Today’s Christian Music

    Christian-based music is as big as ever, in fact a large, multi-million-dollar industry. To put it in perspective, as a genre, it outsells some long-established modern musical niches including jazz, classical, and new-age music. The shift from LPs to CDs to the digital realm did little to slow it down.

    The modern world is chock full of crises — pandemics, man-made disasters like oil spills, massive earthquakes, floods, and more. Add to that the media saturation of the Information Age, when bad news can reach your eyes and ears at any moment of each day. People can feel overwhelmed more than ever before.

    Modern Anxieties Eased through Christian Songs

    To deal with their anxieties, millions of people turn to Christian songs for inspiration, for hope, to dream, and generally to just feel better. People disillusioned with the lack of righteousness in modern society harken back to days more dominated by the church. Truely, the easy availability of Christian songs can serve as a bridge back to better times and memories.

    Many new platforms are available now to deliver music to the masses.   These platforms include the internet, digital files, all the iPod-like listening gadgets, and even satellite radio. They have only served to further propel Christian songs to newer channels and audiences…even, at times, into the mainstream. Google Play Music added Christian/Gospel as a label. Those 25 hymns Matt Merker wrote about? They’re available as a playlist on Spotify. “These songs may help soothe the wound of missing out on fellowship,” Merker wrote.

    Final Words on Christian Songs About Hope

    Songs of hope in Christian music have survived for as long as the United States as a nation. The music has branched out and thrived along with the American public and the music industry as a whole. Past inspirational and hopeful messages conveyed in the Bible are summarized in words and melodies and enjoyed by millions of people worldwide.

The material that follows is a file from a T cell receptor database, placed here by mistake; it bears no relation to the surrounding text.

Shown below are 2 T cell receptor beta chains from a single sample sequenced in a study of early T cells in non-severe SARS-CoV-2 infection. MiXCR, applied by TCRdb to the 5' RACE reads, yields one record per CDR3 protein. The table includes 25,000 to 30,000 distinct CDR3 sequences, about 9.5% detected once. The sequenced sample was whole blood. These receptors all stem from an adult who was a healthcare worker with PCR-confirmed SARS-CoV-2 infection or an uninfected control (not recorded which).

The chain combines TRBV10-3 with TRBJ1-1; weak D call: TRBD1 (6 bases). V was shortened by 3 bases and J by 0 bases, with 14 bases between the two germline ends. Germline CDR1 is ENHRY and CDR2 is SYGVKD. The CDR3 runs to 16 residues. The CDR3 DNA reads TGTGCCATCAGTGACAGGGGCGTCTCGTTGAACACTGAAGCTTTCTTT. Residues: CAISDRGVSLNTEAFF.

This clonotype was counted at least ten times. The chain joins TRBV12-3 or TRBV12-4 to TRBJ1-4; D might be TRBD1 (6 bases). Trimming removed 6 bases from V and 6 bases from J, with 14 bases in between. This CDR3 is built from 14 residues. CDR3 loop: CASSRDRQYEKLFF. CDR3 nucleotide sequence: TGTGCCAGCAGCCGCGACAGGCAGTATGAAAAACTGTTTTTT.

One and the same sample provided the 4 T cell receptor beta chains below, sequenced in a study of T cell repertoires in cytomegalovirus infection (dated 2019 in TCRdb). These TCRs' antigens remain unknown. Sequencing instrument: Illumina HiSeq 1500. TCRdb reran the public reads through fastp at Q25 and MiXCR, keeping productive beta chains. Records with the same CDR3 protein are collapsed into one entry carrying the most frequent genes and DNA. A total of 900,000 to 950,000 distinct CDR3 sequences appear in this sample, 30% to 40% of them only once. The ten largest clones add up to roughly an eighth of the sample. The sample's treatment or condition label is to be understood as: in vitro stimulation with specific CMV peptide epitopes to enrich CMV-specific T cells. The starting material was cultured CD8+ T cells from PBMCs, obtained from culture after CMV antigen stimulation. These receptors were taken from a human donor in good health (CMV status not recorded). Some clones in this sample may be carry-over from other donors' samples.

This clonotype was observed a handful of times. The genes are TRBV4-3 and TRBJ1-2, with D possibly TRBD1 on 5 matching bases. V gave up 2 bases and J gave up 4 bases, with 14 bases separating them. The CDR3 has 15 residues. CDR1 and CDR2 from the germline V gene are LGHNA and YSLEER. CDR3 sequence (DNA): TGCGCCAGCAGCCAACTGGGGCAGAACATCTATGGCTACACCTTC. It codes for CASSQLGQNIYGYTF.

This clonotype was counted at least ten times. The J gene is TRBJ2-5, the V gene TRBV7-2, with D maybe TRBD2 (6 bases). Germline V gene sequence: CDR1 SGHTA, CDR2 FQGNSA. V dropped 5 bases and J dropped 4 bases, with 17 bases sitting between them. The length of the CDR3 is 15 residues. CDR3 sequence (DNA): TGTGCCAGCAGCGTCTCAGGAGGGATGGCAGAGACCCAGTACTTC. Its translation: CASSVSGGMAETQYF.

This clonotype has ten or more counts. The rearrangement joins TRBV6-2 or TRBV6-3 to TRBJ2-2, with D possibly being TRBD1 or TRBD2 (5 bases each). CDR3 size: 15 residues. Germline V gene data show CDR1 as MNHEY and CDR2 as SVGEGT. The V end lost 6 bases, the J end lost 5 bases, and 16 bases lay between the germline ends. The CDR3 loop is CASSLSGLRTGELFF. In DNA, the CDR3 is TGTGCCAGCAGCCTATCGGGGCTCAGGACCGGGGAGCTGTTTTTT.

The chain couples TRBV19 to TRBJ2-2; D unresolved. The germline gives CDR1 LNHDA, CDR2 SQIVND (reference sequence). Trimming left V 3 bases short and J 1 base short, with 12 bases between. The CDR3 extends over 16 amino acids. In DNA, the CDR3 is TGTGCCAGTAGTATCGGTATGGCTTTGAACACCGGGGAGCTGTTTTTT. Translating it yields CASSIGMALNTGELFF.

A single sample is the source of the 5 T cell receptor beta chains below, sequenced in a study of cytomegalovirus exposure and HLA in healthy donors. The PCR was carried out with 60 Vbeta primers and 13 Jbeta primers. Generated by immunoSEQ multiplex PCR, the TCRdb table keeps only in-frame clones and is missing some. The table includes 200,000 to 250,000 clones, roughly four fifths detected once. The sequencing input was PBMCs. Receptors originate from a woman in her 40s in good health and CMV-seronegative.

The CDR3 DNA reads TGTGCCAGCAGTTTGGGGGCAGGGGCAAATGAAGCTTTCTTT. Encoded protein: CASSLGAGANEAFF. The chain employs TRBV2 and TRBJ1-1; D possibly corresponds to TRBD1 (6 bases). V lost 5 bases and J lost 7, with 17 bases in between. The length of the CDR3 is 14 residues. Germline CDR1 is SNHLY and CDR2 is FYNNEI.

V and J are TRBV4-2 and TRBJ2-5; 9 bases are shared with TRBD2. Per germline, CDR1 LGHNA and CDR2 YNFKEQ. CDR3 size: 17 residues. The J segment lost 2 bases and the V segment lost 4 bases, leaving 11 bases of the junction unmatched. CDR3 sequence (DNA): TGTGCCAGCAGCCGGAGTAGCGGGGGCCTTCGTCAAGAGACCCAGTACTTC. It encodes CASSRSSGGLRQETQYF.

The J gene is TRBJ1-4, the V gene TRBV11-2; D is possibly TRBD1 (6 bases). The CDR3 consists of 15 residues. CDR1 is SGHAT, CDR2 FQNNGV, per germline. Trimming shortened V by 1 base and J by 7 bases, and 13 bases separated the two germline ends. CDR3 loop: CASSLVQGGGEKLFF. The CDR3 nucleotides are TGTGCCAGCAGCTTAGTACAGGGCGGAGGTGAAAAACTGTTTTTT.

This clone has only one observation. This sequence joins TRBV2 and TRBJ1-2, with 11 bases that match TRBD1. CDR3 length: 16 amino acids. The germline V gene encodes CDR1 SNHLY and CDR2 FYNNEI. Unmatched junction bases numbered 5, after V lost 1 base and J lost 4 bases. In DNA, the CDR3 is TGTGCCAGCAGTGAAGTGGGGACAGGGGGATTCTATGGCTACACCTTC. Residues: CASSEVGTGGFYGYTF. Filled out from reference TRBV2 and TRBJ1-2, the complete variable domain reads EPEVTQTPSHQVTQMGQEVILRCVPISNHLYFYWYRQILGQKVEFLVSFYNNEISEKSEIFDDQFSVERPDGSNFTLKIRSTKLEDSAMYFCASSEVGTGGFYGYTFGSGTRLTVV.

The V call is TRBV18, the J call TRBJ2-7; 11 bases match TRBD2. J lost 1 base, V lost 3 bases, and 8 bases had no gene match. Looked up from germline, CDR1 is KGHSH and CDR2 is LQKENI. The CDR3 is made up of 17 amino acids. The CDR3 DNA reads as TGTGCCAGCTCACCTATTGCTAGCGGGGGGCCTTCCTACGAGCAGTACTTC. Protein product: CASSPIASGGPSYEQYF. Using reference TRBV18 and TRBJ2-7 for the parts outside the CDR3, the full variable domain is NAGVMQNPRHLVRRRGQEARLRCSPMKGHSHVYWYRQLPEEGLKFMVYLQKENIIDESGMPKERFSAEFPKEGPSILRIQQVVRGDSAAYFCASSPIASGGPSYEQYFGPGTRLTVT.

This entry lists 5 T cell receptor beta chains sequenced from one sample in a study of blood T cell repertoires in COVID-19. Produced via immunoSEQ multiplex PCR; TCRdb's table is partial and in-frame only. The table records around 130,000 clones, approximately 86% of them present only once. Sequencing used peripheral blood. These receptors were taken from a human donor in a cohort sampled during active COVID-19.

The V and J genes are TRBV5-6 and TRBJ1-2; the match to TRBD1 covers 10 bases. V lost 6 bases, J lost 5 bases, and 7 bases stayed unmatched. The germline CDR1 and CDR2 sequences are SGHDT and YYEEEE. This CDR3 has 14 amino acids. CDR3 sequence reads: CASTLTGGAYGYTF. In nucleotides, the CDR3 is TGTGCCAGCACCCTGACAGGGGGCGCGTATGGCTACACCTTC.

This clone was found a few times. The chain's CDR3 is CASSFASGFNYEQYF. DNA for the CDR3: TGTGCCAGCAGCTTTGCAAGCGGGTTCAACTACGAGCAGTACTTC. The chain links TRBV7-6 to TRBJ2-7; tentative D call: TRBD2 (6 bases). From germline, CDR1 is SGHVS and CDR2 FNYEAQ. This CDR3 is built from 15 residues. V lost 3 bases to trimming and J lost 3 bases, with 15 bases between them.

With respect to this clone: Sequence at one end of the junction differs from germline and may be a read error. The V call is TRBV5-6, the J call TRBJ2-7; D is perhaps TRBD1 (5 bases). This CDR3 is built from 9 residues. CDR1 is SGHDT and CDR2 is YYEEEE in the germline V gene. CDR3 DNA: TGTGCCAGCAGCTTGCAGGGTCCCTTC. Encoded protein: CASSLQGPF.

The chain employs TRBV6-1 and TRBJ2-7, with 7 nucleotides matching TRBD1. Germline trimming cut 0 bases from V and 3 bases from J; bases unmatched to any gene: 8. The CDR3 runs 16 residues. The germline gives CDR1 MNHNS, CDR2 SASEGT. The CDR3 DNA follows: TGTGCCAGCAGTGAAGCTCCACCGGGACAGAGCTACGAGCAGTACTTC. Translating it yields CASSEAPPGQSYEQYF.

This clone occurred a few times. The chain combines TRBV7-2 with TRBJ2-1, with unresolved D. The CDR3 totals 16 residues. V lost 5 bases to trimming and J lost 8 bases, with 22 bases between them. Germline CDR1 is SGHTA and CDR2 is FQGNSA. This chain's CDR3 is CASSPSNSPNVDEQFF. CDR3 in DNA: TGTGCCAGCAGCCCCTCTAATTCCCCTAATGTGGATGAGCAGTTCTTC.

The millions of copies of top Christian songs being sold are the result of the digital revolution. Faster downloading is allowing more and more Christian-based artists to spread their music to more people. It contrasts to the old days of Christian music, when usually only churches or worship pastors purchased records.

    The Coronavirus pandemic has driven a renewed interest in the hopeful, positive and inspirational Christian songs to help individuals and families get through the troubled times.

    It’s evident by articles like Merker’s, or an abundance of  Google searches of “top songs about hope” that people are turning to Christian songs for comfort, and peace of mind. And, of course, hope.

    Related Questions

    Question: Like Elvis was with rock music, was there a “king” for Christian music?

    Answer: Larry Norman is known as the “father of Christian rock.” His introductory solo album “Upon This Rock” is widely considered as the first true Christian rock album. (It was not well-received at the time of its release, in 1969).

    Q.: How many gospel records did Elvis record?

    A.: Three, including the “Peace in the Valley” album in 1957, and the popular “He Touched Me” released in 1972. It surpassed sales of 1 million copies and earned the King of Rock a Grammy Award in the gospel category.

    Q.: What is the top Christian song, and Christian artist?

    A.: “Mighty to Save” by the abovementioned Hillsong Church has sold 8.5 million copies. As for artists, Elvis Presley is probably the most well-known. Today, Lauren Daigle is considered by many to be the very top Christian artists.